So says ESPN:
2017-18 record: 52-30 BPI odds vs. MIA: 78 percent
The Sixers are one of the most compelling teams in the playoffs. We all want to see how Rookie of the Year favorite Ben Simmons handles the spotlight of his first postseason and how much of an impact 2017 No. 1 pick Markelle Fultz can make against Miami. Most importantly, we want to know if Joel Embiid can return during the series following surgery to repair the orbital bone fracture around his left eye. (Injury status aside, we can’t wait to see what Embiid has planned for social media during the postseason.)
Who has the most to prove? Does Philadelphia’s young core of Embiid, Simmons, Fultz and Dario Saric have a ton to prove in the postseason? Probably not. That group — minus Fultz for most of the season — helped lead Philadelphia to its first playoff appearance in six seasons after a four-year stretch in which the franchise lost an average of 63 games. You can make an argument that coach Brett Brown has more to prove in the postseason than any of his players. Brown admirably endured all of the losing to get to this point. Now that he’s here, his strategy, substitution patterns, lineup usage and in-game adjustments will be heavily scrutinized.
Season in a single game: April 6 The season-defining win came Friday, when the Sixers beat LeBron Jamesand the Cavs to notch a 13th straight win and move past Cleveland into the third seed in the Eastern Conference. They led by 30 in the first half and held on late behind Ben Simmons’ triple-double (27 points, 15 rebounds, 13 assists). Simmons’ play that night caught the eye of James, whom the Sixers might face again soon. “He’s a student of the game. He wants to be great,” James said of Simmons.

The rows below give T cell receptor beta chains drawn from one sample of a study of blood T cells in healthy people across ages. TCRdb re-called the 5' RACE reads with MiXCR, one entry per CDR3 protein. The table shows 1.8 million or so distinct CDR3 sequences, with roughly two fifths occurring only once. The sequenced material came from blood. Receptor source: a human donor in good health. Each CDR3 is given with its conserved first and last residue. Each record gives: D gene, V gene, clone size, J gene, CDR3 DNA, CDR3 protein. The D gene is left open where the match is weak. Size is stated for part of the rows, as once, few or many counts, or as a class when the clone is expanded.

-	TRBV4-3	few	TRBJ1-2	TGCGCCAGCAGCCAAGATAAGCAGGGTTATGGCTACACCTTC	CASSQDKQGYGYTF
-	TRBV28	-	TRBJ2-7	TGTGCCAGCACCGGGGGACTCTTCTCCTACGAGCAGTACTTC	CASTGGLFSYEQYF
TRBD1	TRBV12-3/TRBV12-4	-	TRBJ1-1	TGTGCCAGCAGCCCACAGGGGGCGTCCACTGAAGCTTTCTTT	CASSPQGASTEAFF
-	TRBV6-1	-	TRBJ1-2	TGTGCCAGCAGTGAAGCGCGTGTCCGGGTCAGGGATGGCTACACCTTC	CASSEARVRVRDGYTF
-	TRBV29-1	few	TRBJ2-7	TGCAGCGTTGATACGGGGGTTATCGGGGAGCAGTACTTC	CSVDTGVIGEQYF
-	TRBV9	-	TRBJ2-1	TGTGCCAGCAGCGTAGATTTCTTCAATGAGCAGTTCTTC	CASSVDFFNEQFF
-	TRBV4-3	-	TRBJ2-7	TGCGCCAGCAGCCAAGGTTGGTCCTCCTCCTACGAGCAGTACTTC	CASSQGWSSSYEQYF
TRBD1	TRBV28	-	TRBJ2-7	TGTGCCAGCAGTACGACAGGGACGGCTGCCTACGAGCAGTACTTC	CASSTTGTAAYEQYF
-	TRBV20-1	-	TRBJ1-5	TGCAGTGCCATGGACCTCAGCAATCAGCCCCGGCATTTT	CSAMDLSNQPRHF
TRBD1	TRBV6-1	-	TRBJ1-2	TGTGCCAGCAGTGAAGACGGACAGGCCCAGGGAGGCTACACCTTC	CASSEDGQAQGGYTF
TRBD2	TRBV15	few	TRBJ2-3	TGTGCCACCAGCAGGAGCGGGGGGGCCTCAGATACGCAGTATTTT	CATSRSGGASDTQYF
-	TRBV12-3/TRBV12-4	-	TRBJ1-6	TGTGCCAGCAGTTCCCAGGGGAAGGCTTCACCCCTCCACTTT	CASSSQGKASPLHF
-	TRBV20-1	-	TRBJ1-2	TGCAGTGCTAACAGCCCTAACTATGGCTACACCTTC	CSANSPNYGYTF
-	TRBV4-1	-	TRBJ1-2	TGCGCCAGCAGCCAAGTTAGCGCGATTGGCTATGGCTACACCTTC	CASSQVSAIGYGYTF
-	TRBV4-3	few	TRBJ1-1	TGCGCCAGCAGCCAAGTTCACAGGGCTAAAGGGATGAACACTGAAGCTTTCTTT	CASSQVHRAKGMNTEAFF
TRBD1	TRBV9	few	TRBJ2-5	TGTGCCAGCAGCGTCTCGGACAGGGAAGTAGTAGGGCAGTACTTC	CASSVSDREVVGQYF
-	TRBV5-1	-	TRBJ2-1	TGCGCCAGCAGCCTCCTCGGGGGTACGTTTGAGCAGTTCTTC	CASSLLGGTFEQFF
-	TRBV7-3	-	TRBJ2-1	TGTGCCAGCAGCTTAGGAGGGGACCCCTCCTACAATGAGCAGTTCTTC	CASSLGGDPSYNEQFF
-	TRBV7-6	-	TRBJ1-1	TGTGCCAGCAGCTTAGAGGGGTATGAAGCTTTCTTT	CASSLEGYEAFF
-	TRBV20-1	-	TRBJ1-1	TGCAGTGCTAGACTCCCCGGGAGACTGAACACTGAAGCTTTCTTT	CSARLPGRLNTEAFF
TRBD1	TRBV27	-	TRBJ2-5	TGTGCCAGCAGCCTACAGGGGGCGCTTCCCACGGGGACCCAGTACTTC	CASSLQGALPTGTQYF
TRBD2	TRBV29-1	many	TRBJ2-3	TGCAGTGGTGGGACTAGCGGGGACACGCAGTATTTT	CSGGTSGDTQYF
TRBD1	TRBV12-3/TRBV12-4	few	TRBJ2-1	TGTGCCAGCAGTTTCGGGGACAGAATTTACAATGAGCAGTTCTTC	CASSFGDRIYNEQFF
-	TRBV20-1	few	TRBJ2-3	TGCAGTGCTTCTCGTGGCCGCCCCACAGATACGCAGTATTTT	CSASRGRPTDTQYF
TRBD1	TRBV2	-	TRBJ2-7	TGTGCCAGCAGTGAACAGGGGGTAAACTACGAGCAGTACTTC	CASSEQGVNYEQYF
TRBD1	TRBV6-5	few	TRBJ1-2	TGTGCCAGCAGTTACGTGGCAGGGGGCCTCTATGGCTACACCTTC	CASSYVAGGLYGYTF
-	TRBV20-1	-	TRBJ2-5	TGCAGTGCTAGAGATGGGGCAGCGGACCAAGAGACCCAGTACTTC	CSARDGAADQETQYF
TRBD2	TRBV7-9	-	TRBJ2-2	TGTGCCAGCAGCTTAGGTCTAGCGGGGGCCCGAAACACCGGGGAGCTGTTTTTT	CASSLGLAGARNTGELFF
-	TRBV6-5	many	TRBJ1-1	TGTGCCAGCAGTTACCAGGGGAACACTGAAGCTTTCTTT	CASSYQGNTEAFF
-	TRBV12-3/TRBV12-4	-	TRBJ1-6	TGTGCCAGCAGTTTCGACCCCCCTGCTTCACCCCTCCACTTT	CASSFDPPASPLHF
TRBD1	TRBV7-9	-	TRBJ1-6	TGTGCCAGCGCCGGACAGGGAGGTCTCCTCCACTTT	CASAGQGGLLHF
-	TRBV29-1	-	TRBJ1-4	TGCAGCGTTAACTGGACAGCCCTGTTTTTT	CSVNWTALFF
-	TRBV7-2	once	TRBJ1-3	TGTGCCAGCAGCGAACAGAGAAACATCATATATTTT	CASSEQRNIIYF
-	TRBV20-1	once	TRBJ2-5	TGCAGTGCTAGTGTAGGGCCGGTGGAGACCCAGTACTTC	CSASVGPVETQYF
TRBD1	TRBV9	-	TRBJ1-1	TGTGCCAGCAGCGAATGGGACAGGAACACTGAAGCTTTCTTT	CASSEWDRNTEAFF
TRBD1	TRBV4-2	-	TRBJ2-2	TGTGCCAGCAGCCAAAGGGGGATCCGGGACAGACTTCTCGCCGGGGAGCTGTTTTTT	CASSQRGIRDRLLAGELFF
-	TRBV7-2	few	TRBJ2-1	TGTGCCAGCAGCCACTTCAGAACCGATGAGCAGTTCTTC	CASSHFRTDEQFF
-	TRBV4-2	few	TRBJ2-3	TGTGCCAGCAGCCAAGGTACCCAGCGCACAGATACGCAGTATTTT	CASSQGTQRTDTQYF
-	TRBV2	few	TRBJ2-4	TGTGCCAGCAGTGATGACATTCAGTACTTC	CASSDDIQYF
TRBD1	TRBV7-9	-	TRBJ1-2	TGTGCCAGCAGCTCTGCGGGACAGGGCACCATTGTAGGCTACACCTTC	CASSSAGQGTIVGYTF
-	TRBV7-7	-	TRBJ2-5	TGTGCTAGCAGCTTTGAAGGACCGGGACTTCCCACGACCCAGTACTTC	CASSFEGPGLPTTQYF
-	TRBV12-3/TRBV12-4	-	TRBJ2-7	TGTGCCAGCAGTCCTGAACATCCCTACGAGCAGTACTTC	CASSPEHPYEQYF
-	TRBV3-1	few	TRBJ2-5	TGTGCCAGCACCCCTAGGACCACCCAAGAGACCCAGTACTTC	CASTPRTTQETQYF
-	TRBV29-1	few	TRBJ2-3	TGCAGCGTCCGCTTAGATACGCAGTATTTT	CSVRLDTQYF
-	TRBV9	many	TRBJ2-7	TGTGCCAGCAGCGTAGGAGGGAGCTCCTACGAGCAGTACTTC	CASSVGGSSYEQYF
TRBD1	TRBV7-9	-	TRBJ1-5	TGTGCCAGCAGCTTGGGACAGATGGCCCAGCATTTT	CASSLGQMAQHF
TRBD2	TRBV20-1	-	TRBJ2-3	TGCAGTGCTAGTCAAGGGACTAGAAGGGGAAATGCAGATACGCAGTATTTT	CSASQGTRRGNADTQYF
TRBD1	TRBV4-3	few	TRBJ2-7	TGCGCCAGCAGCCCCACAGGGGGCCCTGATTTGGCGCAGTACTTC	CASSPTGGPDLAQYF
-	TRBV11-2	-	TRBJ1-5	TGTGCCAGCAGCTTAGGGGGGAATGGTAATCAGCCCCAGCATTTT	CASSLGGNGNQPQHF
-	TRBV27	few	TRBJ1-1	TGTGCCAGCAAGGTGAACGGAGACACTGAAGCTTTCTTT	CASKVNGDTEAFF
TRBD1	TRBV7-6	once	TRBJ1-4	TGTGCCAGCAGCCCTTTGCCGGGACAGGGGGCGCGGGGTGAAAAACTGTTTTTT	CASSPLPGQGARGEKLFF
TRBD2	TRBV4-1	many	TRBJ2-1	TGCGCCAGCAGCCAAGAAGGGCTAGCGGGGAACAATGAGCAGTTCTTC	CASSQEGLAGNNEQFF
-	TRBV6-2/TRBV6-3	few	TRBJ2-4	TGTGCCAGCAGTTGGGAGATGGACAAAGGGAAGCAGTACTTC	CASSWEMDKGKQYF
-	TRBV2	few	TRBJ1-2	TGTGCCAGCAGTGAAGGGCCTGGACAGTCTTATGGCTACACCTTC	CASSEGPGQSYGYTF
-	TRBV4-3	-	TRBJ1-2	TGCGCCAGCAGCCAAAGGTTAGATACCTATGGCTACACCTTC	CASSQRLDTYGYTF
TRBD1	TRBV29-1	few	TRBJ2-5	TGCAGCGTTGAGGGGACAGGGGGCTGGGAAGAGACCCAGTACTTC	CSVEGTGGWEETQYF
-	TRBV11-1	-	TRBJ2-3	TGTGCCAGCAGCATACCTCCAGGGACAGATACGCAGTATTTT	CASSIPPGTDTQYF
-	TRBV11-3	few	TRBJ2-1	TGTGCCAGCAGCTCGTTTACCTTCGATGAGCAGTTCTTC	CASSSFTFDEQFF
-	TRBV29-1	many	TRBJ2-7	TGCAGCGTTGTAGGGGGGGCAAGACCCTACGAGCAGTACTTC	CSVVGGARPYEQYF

What the stats say: Believe it or not, a rookie leads the NBA in total touches this season with 7,589. According to Second Spectrum, Ben Simmons has more touches than MVP front-runners James Harden (5,986) and LeBron James (7,131).
Season is a success if … The organization — and its fan base — wants to beat Miami in the first round and see what it can do against Boston or Milwaukee in the East semis. But the fact that Philadelphia has made it to this point — after four seasons in which lottery odds were more important than wins and losses — is a measure of success in and of itself. Former general manager and president of basketball operations Sam Hinkie stripped the organization down in 2013 with the goal of building the foundation of a team that can contend for championships. Based on what we’ve seen this season, the Sixers seem to be on their way to fulfilling Hinkie’s vision, no matter what happens this spring.